Plea to Torontoids: Stop using me for target practice. Please?

Went down again on Nov. 2, after a woman zoomed out of a parking lot on Harbour Street to zip across three lanes to cut me off. That makes three crashes in one season after 20 years without a single crash. The difference? I’m riding in downtown Toronto a lot.

In June, when a Pathfinder sideswiped me up on Ellesmere, I got a bruise that ran across my pubic bone, a foot high around my hip, and across my spine. This time, in November, I cracked a rib and broke a thumb. It was four weeks before I could breathe in or out without excruciating pain. Talked the hand clinic into swapping my hand cast for a thumb splint after a week — and got the splint off right before New year’s, but it still hurts.

And I got off easy. I wasn’t going fast enough to go down hard and was wearing fully armored leather. I’m still angry about it, which is why I haven’t yet written about how this woman zoomed out of a parking lot across three lanes of traffic to cut me off on Nov. 2. I was already angry about the Pathfinder driver who sideswiped me the last Saturday in June: he looked at the side of his van before checking to see if I was still alive. And then yelled at me for not getting out of his way when he found out I wasn’t dead.

I posted a long note on Facebook after the incident, but was too upset to write about this latest event, yet. Someone chased after the woman who cut me off and asked her to come back and give her insurance information. She refused to do that, saying that she didn’t have to because she hadn’t hit me, before taking off again. Police disagreed: she was later charged with leaving the scene of an accident.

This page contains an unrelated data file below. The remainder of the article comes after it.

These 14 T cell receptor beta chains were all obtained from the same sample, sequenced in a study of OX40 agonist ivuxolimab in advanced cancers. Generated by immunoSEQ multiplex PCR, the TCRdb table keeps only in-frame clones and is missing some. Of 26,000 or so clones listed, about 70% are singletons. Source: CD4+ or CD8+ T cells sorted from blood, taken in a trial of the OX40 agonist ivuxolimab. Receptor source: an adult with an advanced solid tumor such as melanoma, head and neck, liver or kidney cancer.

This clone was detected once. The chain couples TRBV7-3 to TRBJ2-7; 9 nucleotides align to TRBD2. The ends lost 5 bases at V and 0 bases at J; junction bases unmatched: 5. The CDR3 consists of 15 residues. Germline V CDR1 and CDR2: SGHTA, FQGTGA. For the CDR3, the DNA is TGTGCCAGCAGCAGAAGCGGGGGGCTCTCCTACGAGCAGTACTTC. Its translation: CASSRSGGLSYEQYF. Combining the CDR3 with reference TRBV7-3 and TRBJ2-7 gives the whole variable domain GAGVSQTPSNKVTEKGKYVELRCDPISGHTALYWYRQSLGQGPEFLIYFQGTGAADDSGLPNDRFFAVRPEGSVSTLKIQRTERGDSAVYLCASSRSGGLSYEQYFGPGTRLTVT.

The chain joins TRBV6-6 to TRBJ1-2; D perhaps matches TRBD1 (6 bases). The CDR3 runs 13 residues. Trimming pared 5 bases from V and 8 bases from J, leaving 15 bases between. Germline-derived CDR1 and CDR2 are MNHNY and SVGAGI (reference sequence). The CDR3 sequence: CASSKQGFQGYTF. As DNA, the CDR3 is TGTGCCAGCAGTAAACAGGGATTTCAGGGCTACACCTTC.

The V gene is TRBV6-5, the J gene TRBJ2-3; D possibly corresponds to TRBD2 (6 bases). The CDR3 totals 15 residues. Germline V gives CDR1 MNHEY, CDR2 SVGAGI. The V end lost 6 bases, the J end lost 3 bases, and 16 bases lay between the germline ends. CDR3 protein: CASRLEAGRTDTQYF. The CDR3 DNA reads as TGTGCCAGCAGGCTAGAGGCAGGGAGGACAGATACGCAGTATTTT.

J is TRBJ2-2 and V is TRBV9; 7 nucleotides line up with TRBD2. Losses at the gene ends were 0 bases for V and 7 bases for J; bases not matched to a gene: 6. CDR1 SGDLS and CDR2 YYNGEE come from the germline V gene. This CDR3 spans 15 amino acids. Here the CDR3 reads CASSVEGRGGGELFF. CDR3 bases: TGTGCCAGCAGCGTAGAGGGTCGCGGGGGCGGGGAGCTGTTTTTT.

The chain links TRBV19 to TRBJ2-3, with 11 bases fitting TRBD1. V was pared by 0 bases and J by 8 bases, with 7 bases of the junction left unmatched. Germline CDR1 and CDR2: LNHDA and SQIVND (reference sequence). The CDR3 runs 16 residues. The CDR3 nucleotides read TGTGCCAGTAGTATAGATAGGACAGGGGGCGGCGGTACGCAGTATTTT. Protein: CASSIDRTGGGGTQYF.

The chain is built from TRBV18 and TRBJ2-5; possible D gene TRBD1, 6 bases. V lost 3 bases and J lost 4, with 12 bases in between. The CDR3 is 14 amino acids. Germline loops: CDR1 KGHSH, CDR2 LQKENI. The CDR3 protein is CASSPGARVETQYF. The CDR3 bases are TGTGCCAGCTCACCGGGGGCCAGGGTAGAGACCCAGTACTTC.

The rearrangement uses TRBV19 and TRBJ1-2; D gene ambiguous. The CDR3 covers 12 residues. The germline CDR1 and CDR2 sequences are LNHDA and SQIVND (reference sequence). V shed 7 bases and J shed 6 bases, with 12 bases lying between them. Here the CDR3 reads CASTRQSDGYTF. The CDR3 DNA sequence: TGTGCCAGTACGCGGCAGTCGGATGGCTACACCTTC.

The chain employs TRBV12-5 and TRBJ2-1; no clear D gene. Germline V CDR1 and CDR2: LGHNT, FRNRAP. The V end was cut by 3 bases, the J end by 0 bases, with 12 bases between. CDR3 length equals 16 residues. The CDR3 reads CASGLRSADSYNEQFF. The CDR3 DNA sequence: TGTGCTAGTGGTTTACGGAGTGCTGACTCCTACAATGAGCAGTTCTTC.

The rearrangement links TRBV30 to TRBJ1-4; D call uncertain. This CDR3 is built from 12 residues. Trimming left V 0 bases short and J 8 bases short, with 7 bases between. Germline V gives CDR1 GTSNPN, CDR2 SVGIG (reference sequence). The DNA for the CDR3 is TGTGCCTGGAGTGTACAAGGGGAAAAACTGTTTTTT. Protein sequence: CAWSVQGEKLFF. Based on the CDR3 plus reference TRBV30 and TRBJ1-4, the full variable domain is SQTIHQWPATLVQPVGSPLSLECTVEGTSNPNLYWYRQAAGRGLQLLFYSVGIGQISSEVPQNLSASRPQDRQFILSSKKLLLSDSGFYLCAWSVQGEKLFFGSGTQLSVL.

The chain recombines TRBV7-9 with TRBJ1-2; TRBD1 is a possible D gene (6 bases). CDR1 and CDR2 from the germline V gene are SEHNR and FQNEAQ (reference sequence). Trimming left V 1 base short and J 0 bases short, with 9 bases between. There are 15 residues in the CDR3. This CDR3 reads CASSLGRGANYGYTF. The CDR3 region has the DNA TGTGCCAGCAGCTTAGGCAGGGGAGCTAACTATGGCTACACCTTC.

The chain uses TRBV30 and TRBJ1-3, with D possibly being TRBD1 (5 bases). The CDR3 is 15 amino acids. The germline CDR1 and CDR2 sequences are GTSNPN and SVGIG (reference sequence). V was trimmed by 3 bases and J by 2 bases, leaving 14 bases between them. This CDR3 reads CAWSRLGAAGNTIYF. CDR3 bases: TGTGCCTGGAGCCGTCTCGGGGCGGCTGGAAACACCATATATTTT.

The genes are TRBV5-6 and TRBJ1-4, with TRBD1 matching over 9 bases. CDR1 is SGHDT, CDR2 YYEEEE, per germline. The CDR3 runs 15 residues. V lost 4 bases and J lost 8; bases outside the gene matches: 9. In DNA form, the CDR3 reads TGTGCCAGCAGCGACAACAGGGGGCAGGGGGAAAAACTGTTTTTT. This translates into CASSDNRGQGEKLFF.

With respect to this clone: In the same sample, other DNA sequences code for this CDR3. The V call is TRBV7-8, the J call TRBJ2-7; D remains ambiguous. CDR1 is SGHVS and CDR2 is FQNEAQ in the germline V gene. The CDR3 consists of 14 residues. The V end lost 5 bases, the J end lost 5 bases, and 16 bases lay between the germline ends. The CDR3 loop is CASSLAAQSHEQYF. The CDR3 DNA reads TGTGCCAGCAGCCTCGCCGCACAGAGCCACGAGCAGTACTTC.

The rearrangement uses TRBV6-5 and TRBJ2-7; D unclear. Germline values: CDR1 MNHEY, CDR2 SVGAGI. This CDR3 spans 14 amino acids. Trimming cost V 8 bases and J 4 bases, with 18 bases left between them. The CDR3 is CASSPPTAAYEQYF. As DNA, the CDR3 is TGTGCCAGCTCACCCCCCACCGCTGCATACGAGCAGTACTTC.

Both displayed egregious disregard for human life and a callous attitude toward their victim. I have been thinking a lot about why that could be and will be writing more on that subject after I’ve processed it.

Sorry about the gap between my last post and this one; it’s not just because of going down in November. The month of September crazy busy as I tried to cram as many track days and rides as I could before a) the snow hit and b) I started a full-time contract at Yahoo Canada at the end of October. A 9-5 schedule would start limiting my rides to weekends and commuting downtown.

As it turned out, the November crash eliminated the possibility of any more fall riding and the snow came early this year. My recuperation and the new contract took my undivided attention for quite a while, but here’s a short recap of September and October:

Finally got to try the Long Track at Shannonville (see the two track photos above), and it was a humbling experience. The Long Track makes Shannonville’s Nelson track look like a cakewalk: more than twice as many turns — enough that you could spend an entire day and still not be sure of the order of the turns. It’s a hard track to memorize and the mixed elevation makes knowing those turns pretty important — you can’t always see what’s around the turn. That many turns means memorizing the good apexes gets tricky. I crashed almost at the end of my second full lap session.

The red “X” in the pic of of the Long Track on the right indicates where I went off the track.

Here’s what I posted on Facebook:

Picked a too-late apex on the second to last turn before the main straight, went egregiously wide, tried to save it by leaning more, and lowsided into the grass.

Ralph (at TO Cycle) told me it’s impossible to keep a bike up when you enter grass on a lean. I wonder if the result might have been different had I’d tried to stand her up and take her into the grass on purpose. Sigh. I guess this is how you learn?